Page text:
Thanks for watching NewsBreaker on!

8 Million What?! Another Live Jump Record

More from Ora: 8 Million What?! Another Live Jump Record

Lance Armstrong Quits Livestrong

NewsBreakerOct 17 '12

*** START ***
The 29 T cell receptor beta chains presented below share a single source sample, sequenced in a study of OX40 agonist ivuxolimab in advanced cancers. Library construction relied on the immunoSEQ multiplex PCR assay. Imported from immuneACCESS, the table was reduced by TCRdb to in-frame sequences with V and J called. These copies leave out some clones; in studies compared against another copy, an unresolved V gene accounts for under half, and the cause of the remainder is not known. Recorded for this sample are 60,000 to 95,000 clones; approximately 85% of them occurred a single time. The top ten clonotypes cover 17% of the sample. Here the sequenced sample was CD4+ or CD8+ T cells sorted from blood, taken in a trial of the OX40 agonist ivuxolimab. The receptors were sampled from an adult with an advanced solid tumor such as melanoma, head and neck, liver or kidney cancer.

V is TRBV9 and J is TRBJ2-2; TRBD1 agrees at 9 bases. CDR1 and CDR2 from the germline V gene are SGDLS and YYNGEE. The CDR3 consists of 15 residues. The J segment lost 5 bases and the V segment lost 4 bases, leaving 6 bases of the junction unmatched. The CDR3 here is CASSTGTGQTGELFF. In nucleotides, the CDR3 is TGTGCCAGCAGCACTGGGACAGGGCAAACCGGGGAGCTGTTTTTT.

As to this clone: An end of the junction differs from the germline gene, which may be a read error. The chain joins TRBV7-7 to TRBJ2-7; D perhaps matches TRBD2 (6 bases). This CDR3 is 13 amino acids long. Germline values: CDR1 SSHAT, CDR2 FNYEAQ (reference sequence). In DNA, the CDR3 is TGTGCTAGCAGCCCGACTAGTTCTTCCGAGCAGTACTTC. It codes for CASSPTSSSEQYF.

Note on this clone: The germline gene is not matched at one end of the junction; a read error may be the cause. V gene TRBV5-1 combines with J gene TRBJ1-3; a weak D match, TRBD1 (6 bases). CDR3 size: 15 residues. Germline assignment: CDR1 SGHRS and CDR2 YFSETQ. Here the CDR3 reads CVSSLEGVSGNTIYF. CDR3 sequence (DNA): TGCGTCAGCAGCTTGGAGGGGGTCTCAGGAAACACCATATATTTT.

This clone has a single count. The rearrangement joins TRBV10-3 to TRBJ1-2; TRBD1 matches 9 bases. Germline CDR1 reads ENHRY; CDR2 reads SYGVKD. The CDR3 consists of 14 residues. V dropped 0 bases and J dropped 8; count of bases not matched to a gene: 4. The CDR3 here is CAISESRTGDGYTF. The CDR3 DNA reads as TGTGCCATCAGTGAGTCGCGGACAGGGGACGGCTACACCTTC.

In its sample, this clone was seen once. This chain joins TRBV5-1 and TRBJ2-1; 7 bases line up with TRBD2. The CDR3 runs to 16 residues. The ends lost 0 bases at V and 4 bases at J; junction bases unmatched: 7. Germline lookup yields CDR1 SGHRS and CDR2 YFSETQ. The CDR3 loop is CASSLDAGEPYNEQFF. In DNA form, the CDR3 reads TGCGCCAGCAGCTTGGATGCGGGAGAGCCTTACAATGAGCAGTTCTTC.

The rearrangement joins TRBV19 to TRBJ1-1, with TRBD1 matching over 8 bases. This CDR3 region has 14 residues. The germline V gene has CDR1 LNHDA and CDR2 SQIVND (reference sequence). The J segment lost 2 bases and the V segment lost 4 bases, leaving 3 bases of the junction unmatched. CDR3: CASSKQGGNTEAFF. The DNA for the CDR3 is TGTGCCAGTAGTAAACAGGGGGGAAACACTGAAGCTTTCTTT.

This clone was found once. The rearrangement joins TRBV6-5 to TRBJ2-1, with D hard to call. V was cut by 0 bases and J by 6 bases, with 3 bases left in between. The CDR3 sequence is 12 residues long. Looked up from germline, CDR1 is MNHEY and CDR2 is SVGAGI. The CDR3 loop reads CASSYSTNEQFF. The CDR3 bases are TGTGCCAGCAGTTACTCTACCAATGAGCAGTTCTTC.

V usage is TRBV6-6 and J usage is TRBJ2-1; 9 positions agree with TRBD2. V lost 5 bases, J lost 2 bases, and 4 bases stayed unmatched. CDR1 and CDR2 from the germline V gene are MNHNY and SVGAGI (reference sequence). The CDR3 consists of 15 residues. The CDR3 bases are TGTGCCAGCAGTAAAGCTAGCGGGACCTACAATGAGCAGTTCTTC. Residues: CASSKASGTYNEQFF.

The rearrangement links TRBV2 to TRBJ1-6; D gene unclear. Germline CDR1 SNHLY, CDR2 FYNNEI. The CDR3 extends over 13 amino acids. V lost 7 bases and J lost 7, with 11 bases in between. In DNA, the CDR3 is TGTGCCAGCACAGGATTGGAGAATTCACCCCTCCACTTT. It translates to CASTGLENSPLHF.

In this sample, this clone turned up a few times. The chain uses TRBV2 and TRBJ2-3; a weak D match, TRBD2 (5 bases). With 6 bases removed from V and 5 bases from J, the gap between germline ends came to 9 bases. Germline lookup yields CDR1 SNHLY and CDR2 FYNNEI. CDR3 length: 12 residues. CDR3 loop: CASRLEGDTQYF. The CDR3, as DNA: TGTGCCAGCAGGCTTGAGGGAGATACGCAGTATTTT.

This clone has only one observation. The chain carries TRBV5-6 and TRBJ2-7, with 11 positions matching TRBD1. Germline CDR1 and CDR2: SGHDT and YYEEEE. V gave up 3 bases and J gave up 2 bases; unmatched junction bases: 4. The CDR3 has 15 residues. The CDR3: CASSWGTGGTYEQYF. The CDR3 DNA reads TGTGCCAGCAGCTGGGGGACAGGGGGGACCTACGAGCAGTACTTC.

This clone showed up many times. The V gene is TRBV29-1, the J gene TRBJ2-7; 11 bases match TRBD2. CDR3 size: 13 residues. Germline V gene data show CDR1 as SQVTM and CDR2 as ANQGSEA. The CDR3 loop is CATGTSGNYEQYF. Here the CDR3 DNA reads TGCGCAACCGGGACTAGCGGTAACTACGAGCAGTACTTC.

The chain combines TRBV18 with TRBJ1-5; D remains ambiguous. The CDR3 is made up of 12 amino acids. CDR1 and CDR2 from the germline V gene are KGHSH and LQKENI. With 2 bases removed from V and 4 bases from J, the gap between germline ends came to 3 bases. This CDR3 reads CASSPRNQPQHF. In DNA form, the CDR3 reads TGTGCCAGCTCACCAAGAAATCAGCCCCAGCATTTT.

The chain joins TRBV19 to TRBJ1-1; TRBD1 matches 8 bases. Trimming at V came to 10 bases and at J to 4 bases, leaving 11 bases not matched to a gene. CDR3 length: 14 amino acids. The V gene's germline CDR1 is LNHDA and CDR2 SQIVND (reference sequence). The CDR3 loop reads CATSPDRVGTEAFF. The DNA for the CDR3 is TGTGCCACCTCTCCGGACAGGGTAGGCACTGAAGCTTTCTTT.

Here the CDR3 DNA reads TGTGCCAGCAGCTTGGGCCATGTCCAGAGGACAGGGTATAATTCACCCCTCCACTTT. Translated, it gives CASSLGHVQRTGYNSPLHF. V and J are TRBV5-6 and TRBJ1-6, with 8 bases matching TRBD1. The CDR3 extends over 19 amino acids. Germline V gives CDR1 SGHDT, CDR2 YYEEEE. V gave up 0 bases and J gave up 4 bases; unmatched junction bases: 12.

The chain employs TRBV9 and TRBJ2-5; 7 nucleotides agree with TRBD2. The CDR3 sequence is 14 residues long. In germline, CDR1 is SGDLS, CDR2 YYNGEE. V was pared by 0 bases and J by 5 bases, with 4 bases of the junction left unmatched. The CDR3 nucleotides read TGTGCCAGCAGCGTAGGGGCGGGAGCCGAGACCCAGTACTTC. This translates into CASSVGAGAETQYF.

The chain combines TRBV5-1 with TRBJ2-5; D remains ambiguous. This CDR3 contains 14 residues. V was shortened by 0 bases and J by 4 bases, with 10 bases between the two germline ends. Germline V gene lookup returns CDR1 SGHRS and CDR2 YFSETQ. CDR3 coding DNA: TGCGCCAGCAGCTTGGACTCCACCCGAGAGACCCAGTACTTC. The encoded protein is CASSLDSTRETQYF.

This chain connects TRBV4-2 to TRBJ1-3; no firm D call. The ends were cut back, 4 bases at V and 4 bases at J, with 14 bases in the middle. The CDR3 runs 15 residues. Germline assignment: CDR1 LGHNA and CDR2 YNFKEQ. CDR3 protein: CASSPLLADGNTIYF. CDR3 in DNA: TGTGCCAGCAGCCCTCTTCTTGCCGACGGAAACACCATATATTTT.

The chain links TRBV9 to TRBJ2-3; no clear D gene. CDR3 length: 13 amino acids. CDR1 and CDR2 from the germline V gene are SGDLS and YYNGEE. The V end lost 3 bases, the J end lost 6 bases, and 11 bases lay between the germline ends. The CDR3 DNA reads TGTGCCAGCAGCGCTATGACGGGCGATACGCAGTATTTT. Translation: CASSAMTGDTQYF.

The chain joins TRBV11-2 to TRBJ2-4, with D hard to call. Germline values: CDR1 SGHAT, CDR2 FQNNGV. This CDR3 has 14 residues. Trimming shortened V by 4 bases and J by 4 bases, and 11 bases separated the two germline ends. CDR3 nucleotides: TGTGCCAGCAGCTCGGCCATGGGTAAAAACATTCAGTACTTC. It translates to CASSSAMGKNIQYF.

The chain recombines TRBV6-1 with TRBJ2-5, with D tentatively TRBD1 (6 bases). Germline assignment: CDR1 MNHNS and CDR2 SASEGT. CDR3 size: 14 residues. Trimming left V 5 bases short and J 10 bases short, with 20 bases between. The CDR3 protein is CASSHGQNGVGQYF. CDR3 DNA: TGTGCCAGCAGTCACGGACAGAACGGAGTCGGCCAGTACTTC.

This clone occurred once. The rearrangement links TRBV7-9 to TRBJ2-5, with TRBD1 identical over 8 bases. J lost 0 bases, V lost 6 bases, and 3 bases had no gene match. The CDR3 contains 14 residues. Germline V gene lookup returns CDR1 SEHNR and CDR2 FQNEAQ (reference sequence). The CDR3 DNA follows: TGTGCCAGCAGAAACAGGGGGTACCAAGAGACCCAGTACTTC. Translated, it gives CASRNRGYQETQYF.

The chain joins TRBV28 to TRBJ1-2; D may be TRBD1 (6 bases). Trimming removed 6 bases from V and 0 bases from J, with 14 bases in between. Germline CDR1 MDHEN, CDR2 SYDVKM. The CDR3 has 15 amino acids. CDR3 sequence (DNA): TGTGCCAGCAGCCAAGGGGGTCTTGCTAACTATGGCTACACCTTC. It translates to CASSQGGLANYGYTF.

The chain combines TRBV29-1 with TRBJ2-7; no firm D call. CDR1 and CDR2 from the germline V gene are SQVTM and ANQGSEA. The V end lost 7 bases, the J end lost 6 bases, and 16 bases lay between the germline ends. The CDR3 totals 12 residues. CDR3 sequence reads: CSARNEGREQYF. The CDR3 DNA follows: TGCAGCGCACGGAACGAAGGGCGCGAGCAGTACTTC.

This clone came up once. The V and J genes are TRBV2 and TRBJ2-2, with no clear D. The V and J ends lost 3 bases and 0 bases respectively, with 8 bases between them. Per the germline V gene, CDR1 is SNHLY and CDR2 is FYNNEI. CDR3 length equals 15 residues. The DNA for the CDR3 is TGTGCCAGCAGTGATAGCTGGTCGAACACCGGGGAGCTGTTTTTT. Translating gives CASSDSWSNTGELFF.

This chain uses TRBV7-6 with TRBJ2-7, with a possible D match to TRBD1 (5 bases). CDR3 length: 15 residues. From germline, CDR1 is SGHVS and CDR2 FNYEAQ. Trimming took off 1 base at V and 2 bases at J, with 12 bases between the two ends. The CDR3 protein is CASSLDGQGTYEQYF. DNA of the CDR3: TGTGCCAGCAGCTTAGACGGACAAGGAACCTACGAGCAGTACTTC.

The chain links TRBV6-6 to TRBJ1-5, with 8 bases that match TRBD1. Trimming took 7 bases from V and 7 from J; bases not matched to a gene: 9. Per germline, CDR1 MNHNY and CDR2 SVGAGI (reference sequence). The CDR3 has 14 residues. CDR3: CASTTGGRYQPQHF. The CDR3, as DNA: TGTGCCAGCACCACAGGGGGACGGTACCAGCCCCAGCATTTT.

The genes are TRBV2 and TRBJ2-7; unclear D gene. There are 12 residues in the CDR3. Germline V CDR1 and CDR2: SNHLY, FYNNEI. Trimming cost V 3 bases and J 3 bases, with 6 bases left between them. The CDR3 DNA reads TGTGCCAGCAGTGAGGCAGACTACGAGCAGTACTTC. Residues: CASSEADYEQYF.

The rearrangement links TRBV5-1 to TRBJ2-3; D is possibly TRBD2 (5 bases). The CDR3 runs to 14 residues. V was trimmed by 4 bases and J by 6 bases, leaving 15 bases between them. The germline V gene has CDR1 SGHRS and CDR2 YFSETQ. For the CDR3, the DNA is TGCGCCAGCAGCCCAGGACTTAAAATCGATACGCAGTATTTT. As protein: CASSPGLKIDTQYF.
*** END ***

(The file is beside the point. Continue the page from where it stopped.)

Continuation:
From Los Angeles Times: Lance Armstrong said Wednesday he is stepping down as chairman of his Livestrong cancer-fighting charity so the group can focus on its mission instead of its founder's problems. Armstrong's problems continued as Nike Inc. said it ended its contract with the cyclist after a report from theU.S. Anti-Doping Agency detailing his alleged use of performance-enhancing substances. The moves came a week after the U.S. Anti-Doping Agency released a massive report detailing allegations of widespread doping by Armstrong and his teams when he won the Tour de France seven consecutive times from 1999 to 2005. The document's purpose was to show why USADA has banned him from cycling for life and ordered 14 years of his career results erased — including those Tour titles. It contains sworn statements from 26 witnesses, including 11 former teammates. Armstrong, who was not paid a salary as chairman of the Lance Armstrong Foundation, will remain on its 15-member board. His duties leading the board will be turned over to vice chairman Jeff Garvey, who was founding chairman in 1997. “This organization, its mission and its supporters are incredibly dear to my heart,” Armstrong said in a statement obtained by The Associated Press. “Today therefore, to spare the foundation any negative effects as a result of controversy surrounding my cycling career, I will conclude my chairmanship.” Foundation spokeswoman Katherine McLane said the decision turns over the foundation's big-picture strategic planning to Garvey. He will also assume some of the public appearances and meetings that Armstrong used to handle. Nike, based in Beaverton, Oregon, announced its decision in a statement on its website. Nike said it would continue to support Livestrong initiatives to help people affected by cancer. “Due to the seemingly insurmountable evidence that Lance Armstrong participated in doping and misled Nike for more than a decade, it is with great sadness that we have terminated our contract with him,” the company said. “Nike does not condone the use of illegal performance enhancing drugs in any manner.” Armstrong strongly denies doping, but did not fight USADA accusations through arbitration, saying he thinks the process is unfair. Once Armstrong gave up the fight in August and the report came out, crisis management experts predicted the future of the foundation, known mainly by its Livestrong brand name, would be threatened. They said Armstrong should consider stepping down to keep the charity from getting dragged into a debate over doping. Armstrong's inspiring story of not only recovering fromtesticular cancer that had spread to his lungs and brain but then winning the world's best-known bike race helped his foundation grow from a small operation in Texas into one of the most popular charities in the country. Armstrong drew legions of fans — and donations — and insisted he was drug free at a time when doping was rampant in professional cycling. In 2004, the foundation introduced the yellow “Livestrong” bracelets, selling more than 80 million and creating a global symbol for cancer awareness and survivorship. “As my cancer treatment was drawing to an end, I created a foundation to serve people affected by cancer. It has been a great privilege to help grow it from a dream into an organization that today has served 2.5 million people and helped spur a cultural shift in how the world views cancer survivors,” Armstrong said. As chairman, Armstrong did not run the foundation's day-to-day operations, which are handled by Livestrong president and chief executive Doug Ulman. Ulman had said last week that Armstrong's leadership role would not change. Armstrong's statement said he will remain a visible advocate for cancer issues, and he is expected to speak at Friday night's 15th anniversary gala for Livestrong in Austin.